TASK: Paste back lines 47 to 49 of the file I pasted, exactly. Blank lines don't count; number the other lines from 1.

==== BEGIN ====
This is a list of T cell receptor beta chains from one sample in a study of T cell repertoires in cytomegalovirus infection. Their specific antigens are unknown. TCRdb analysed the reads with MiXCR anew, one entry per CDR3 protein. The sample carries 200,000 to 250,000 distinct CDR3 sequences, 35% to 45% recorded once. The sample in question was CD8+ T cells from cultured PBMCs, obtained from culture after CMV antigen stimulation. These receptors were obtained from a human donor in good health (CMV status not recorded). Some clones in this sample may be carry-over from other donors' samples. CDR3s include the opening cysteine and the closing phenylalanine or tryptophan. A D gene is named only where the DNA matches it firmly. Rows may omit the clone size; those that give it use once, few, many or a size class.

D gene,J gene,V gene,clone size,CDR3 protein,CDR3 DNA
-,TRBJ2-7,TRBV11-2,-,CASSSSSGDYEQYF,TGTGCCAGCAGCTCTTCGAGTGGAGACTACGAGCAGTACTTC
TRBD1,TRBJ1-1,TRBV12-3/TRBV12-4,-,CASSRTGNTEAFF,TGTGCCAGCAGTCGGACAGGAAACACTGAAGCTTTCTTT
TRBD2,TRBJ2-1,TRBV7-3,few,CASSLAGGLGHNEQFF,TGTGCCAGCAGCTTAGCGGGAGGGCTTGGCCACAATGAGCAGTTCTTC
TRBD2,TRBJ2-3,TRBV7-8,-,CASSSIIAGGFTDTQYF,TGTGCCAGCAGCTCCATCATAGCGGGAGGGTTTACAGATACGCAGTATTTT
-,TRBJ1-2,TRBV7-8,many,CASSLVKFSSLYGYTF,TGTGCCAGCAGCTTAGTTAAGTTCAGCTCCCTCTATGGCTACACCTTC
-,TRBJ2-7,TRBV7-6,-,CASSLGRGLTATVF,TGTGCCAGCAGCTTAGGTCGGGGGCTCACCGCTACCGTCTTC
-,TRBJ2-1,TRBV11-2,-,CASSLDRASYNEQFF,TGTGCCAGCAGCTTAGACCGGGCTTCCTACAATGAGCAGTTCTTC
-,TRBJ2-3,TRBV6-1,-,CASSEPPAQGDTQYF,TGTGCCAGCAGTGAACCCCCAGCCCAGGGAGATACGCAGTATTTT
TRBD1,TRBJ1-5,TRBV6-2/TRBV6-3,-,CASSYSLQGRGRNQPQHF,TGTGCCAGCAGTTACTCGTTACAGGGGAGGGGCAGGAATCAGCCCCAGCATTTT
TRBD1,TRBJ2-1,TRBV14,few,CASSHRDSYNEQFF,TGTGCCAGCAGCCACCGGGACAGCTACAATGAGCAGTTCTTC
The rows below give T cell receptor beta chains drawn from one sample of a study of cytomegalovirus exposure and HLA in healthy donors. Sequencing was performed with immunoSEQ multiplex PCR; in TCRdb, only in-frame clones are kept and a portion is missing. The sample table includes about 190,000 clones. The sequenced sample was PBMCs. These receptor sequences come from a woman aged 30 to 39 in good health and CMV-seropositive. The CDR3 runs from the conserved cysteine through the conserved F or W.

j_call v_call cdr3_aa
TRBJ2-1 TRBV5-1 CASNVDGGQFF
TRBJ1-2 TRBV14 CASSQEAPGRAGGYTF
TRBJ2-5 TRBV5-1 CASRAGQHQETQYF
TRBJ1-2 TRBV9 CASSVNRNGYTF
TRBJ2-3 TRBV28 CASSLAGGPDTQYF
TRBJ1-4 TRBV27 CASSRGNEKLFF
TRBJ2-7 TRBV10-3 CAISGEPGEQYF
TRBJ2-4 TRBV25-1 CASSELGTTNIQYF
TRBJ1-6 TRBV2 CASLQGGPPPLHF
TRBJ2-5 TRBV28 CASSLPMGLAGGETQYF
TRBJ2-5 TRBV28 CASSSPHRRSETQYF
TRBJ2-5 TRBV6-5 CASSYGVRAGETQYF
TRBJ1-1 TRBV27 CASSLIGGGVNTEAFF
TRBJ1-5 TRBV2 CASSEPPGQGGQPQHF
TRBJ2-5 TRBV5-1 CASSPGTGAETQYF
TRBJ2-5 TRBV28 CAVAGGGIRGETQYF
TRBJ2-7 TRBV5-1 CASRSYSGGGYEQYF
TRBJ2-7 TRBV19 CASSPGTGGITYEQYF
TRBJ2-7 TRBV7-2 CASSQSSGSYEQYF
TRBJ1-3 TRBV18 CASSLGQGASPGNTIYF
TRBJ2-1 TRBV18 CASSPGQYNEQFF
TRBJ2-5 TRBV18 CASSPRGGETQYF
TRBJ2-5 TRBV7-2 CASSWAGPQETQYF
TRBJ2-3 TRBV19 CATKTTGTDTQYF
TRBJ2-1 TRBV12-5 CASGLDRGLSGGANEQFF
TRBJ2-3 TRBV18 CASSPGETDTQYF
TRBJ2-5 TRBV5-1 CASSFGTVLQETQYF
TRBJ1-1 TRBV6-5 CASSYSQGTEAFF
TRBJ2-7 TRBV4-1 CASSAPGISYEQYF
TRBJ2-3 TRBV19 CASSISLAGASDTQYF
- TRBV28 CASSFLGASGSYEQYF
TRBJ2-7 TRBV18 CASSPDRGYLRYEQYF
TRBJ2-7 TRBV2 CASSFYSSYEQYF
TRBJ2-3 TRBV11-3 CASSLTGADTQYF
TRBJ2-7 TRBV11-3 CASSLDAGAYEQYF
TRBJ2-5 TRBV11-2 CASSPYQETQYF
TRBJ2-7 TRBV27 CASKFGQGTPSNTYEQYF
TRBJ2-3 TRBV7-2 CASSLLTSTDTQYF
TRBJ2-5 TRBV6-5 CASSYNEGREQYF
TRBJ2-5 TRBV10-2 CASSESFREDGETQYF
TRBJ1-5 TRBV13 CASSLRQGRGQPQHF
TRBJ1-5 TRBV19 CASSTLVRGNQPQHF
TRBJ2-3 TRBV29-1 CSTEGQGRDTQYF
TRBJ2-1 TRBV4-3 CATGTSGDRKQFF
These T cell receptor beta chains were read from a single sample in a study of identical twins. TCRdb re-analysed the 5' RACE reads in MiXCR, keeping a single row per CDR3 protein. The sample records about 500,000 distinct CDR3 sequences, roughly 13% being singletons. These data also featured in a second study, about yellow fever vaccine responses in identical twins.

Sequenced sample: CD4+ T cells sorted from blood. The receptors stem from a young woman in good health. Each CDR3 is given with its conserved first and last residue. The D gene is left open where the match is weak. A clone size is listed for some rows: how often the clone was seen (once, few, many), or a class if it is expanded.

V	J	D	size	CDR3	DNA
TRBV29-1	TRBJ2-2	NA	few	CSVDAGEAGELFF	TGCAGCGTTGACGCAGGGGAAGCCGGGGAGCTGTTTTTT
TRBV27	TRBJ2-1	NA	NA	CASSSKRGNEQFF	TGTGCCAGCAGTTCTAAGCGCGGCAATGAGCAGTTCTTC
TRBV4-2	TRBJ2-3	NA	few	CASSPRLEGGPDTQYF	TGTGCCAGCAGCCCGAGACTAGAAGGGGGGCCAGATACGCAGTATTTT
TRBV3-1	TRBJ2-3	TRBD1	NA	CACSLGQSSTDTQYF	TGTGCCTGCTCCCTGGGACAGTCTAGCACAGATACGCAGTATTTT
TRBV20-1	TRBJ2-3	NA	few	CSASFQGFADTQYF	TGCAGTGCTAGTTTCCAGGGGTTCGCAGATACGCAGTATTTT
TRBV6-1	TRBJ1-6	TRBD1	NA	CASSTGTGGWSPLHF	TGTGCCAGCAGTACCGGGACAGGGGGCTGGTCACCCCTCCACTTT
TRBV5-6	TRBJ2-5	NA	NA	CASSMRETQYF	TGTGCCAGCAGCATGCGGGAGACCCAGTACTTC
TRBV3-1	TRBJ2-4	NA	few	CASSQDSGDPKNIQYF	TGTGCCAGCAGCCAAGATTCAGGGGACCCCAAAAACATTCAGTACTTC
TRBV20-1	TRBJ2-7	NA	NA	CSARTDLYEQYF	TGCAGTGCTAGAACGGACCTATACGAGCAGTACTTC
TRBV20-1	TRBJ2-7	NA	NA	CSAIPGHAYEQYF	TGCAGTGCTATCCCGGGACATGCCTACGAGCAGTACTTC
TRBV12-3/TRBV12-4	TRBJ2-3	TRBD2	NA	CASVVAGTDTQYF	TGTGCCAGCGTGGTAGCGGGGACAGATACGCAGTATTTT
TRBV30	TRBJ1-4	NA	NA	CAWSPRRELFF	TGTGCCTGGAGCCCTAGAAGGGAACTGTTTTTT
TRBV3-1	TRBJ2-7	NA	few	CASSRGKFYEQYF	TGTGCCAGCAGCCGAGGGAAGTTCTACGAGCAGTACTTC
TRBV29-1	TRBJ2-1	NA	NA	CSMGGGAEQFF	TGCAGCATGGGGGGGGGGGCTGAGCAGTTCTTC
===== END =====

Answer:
TRBJ2-7 TRBV2 CASSFYSSYEQYF
TRBJ2-3 TRBV11-3 CASSLTGADTQYF
TRBJ2-7 TRBV11-3 CASSLDAGAYEQYF